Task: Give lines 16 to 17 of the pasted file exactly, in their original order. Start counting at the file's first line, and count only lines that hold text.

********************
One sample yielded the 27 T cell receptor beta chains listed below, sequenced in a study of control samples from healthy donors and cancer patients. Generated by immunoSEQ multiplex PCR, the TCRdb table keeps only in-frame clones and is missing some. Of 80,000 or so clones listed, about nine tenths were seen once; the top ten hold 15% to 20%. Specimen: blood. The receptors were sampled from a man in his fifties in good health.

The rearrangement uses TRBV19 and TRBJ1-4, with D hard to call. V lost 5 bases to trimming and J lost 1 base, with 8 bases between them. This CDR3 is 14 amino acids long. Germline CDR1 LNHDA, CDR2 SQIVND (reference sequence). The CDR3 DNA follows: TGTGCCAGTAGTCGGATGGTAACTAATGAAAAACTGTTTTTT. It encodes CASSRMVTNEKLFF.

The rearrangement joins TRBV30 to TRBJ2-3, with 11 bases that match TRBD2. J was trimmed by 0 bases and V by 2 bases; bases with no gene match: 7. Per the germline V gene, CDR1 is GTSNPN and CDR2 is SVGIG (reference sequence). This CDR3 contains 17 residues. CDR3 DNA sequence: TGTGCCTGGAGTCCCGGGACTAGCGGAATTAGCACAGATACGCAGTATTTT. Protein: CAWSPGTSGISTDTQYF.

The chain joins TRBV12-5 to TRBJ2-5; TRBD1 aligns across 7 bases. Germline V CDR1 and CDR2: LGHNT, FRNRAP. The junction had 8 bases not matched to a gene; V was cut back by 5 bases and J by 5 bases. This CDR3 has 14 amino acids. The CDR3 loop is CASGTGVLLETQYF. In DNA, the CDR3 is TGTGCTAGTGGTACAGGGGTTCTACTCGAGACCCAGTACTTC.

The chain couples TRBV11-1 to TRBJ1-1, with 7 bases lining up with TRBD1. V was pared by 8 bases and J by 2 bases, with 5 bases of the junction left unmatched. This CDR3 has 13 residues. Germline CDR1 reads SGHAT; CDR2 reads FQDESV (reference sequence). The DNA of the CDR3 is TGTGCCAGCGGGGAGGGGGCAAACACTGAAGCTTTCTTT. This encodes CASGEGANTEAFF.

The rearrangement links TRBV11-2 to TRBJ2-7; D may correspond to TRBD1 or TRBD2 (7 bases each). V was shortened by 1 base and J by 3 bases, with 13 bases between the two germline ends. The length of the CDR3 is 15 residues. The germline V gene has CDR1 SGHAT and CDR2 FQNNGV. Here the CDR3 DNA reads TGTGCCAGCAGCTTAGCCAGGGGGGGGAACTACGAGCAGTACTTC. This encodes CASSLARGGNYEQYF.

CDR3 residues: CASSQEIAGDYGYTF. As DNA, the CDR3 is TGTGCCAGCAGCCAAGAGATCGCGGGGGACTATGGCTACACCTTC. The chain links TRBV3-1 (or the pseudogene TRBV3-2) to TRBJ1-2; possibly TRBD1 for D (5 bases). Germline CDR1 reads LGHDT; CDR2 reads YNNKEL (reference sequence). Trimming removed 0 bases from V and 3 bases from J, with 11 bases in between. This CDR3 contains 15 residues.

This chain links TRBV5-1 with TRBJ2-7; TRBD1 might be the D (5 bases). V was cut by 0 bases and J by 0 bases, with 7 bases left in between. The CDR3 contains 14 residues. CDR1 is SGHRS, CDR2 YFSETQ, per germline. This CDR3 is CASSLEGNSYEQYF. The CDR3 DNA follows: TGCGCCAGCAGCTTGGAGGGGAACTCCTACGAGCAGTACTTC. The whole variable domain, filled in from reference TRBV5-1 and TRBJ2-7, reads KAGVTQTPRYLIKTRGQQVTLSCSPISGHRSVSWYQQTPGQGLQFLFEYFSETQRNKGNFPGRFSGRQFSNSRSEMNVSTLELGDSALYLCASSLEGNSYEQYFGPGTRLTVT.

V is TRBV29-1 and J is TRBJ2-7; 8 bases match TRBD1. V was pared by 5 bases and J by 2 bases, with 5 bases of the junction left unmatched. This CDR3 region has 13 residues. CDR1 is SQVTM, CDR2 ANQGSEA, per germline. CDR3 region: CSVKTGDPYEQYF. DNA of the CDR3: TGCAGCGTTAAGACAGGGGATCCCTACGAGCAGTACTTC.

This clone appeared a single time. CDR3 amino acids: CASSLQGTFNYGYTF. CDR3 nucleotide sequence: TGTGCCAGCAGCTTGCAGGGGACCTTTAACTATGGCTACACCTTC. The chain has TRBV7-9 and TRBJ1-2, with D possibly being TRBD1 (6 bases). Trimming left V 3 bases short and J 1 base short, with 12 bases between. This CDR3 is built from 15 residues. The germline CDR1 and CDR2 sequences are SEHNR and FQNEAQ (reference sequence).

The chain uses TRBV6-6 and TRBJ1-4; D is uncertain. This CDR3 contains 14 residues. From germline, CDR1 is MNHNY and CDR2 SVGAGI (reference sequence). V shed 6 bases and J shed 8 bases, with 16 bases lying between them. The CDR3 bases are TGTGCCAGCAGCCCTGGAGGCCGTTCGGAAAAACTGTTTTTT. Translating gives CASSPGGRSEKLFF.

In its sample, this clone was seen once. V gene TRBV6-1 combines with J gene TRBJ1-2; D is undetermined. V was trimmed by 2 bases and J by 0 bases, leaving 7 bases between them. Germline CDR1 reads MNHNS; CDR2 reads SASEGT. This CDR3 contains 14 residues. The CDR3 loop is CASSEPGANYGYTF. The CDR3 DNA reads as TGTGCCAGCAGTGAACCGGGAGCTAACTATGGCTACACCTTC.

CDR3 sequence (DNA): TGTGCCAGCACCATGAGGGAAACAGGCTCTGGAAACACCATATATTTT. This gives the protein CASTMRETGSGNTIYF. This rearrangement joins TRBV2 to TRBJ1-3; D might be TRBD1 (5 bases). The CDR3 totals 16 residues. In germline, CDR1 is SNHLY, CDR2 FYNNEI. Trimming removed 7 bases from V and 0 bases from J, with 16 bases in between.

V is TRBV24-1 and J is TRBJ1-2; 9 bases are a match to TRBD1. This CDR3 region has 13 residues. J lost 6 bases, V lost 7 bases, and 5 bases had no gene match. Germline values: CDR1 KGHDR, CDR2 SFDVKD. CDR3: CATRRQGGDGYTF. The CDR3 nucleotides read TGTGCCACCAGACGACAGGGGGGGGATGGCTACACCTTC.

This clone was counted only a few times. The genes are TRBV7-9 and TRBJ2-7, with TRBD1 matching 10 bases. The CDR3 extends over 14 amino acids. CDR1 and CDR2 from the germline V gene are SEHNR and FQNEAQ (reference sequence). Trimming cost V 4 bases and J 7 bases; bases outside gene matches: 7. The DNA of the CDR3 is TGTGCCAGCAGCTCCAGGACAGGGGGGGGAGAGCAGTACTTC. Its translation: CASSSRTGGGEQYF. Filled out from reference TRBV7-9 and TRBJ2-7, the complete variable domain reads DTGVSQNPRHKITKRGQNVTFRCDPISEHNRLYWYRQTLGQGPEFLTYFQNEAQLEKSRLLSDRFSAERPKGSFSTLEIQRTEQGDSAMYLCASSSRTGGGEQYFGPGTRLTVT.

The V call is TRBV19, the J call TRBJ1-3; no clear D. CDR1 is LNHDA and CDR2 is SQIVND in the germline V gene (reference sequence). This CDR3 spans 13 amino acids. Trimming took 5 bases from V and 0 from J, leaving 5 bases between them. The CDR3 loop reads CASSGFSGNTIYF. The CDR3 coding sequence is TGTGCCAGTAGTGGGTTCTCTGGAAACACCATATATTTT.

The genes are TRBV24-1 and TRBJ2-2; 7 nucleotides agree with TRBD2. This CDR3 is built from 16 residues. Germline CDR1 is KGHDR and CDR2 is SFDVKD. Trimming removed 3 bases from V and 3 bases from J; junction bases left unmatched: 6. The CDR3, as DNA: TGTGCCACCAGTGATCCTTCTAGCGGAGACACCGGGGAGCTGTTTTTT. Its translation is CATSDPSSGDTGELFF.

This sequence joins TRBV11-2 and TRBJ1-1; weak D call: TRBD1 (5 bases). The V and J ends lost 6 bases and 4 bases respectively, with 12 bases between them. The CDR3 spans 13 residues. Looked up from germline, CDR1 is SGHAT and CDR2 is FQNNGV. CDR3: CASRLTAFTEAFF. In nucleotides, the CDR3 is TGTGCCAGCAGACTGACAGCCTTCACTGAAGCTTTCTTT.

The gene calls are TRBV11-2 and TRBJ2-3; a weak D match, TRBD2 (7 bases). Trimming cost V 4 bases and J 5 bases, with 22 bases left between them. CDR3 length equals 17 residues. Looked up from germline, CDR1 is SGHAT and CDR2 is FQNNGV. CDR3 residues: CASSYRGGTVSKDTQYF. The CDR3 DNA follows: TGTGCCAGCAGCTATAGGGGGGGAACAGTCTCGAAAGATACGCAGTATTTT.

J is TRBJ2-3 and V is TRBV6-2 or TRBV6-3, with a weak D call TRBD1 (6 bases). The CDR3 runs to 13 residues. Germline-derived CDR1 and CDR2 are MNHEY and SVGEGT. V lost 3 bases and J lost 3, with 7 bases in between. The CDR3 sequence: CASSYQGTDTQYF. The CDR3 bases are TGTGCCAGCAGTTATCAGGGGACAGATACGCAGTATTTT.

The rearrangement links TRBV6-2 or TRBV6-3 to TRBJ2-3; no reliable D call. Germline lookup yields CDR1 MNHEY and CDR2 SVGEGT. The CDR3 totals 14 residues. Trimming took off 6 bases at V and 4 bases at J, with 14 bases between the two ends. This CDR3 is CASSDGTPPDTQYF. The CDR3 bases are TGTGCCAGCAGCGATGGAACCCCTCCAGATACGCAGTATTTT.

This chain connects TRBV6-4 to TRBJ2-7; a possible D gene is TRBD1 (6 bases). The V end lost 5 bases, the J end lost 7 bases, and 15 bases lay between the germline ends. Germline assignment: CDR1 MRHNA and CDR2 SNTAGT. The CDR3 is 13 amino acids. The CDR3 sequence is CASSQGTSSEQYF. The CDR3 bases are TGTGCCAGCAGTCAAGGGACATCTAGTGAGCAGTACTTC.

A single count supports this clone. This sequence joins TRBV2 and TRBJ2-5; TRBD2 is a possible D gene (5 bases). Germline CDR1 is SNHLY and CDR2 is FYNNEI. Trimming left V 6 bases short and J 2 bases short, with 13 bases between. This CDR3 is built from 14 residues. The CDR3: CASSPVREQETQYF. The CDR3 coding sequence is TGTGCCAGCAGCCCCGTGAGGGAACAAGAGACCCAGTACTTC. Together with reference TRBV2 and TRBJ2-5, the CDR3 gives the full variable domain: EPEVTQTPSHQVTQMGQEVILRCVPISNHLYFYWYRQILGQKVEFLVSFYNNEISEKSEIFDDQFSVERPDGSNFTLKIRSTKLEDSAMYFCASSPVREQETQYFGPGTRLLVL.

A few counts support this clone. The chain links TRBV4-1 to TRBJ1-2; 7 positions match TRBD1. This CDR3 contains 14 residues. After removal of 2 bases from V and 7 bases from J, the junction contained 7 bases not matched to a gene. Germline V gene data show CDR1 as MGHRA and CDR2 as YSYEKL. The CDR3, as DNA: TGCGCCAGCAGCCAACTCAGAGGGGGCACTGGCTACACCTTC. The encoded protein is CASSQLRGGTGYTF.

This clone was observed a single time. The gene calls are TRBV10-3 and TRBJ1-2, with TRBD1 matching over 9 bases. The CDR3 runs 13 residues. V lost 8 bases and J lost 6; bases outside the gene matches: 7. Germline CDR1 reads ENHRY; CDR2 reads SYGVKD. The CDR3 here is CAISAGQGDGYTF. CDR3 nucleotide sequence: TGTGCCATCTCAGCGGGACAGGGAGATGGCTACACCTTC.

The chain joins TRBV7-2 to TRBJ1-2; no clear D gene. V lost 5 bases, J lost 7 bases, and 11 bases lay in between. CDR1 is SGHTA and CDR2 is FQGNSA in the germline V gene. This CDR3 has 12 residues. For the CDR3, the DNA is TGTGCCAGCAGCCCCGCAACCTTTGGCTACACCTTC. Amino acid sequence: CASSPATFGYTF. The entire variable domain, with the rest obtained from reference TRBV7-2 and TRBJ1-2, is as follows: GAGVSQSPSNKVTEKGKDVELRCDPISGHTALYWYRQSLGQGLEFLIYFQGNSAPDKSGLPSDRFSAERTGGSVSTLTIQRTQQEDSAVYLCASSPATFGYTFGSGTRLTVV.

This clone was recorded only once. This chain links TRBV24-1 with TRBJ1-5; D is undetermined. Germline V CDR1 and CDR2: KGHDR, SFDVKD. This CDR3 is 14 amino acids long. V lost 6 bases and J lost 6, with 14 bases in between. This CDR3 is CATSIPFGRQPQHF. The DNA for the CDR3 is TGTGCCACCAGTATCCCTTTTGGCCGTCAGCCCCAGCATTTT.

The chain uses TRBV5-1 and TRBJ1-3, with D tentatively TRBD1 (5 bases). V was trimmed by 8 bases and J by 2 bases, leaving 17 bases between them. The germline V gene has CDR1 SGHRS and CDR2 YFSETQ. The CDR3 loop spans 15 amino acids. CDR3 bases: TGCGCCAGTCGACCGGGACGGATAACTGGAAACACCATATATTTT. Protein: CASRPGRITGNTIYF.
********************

The V call is TRBV19, the J call TRBJ1-3; no clear D. CDR1 is LNHDA and CDR2 is SQIVND in the germline V gene (reference sequence). This CDR3 spans 13 amino acids. Trimming took 5 bases from V and 0 from J, leaving 5 bases between them. The CDR3 loop reads CASSGFSGNTIYF. The CDR3 coding sequence is TGTGCCAGTAGTGGGTTCTCTGGAAACACCATATATTTT.

The genes are TRBV24-1 and TRBJ2-2; 7 nucleotides agree with TRBD2. This CDR3 is built from 16 residues. Germline CDR1 is KGHDR and CDR2 is SFDVKD. Trimming removed 3 bases from V and 3 bases from J; junction bases left unmatched: 6. The CDR3, as DNA: TGTGCCACCAGTGATCCTTCTAGCGGAGACACCGGGGAGCTGTTTTTT. Its translation is CATSDPSSGDTGELFF.